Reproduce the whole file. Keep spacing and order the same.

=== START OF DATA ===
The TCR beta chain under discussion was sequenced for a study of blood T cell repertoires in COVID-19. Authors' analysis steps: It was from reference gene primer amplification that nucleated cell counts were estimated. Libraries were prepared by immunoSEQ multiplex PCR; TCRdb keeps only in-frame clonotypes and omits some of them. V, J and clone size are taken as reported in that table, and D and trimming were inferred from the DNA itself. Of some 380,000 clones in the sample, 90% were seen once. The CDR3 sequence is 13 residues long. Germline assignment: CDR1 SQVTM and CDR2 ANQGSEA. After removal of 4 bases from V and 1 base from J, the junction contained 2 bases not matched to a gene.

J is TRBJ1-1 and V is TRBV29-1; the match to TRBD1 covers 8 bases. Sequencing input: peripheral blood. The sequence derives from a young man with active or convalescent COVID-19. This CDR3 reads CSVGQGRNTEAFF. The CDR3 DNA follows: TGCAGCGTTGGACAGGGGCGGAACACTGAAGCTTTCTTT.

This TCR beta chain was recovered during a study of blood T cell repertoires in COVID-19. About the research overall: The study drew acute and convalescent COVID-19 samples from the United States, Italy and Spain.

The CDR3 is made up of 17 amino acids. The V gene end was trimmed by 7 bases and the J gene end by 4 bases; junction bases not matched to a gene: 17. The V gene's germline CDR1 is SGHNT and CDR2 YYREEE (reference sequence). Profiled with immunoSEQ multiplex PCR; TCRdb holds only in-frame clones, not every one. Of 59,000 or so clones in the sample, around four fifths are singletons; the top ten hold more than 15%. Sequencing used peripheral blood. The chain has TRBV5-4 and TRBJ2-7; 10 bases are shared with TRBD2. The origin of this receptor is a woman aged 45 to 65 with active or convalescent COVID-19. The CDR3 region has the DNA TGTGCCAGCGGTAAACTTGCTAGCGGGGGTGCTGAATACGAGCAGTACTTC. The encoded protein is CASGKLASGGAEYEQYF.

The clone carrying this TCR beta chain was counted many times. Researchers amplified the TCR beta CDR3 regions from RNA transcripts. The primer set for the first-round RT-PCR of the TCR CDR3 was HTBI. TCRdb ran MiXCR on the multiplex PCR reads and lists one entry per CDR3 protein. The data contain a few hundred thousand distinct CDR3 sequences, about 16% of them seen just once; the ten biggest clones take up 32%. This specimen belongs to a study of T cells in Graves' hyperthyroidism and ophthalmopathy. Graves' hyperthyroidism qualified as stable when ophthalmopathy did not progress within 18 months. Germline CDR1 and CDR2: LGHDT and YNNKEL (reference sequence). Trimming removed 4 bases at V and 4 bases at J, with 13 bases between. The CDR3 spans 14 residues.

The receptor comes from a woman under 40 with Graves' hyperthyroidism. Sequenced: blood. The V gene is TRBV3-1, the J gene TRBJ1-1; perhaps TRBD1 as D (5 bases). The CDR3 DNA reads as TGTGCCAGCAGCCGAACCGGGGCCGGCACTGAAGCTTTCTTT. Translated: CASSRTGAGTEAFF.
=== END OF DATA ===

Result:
The TCR beta chain under discussion was sequenced for a study of blood T cell repertoires in COVID-19. Authors' analysis steps: It was from reference gene primer amplification that nucleated cell counts were estimated. Libraries were prepared by immunoSEQ multiplex PCR; TCRdb keeps only in-frame clonotypes and omits some of them. V, J and clone size are taken as reported in that table, and D and trimming were inferred from the DNA itself. Of some 380,000 clones in the sample, 90% were seen once. The CDR3 sequence is 13 residues long. Germline assignment: CDR1 SQVTM and CDR2 ANQGSEA. After removal of 4 bases from V and 1 base from J, the junction contained 2 bases not matched to a gene.

J is TRBJ1-1 and V is TRBV29-1; the match to TRBD1 covers 8 bases. Sequencing input: peripheral blood. The sequence derives from a young man with active or convalescent COVID-19. This CDR3 reads CSVGQGRNTEAFF. The CDR3 DNA follows: TGCAGCGTTGGACAGGGGCGGAACACTGAAGCTTTCTTT.

This TCR beta chain was recovered during a study of blood T cell repertoires in COVID-19. About the research overall: The study drew acute and convalescent COVID-19 samples from the United States, Italy and Spain.

The CDR3 is made up of 17 amino acids. The V gene end was trimmed by 7 bases and the J gene end by 4 bases; junction bases not matched to a gene: 17. The V gene's germline CDR1 is SGHNT and CDR2 YYREEE (reference sequence). Profiled with immunoSEQ multiplex PCR; TCRdb holds only in-frame clones, not every one. Of 59,000 or so clones in the sample, around four fifths are singletons; the top ten hold more than 15%. Sequencing used peripheral blood. The chain has TRBV5-4 and TRBJ2-7; 10 bases are shared with TRBD2. The origin of this receptor is a woman aged 45 to 65 with active or convalescent COVID-19. The CDR3 region has the DNA TGTGCCAGCGGTAAACTTGCTAGCGGGGGTGCTGAATACGAGCAGTACTTC. The encoded protein is CASGKLASGGAEYEQYF.

The clone carrying this TCR beta chain was counted many times. Researchers amplified the TCR beta CDR3 regions from RNA transcripts. The primer set for the first-round RT-PCR of the TCR CDR3 was HTBI. TCRdb ran MiXCR on the multiplex PCR reads and lists one entry per CDR3 protein. The data contain a few hundred thousand distinct CDR3 sequences, about 16% of them seen just once; the ten biggest clones take up 32%. This specimen belongs to a study of T cells in Graves' hyperthyroidism and ophthalmopathy. Graves' hyperthyroidism qualified as stable when ophthalmopathy did not progress within 18 months. Germline CDR1 and CDR2: LGHDT and YNNKEL (reference sequence). Trimming removed 4 bases at V and 4 bases at J, with 13 bases between. The CDR3 spans 14 residues.

The receptor comes from a woman under 40 with Graves' hyperthyroidism. Sequenced: blood. The V gene is TRBV3-1, the J gene TRBJ1-1; perhaps TRBD1 as D (5 bases). The CDR3 DNA reads as TGTGCCAGCAGCCGAACCGGGGCCGGCACTGAAGCTTTCTTT. Translated: CASSRTGAGTEAFF.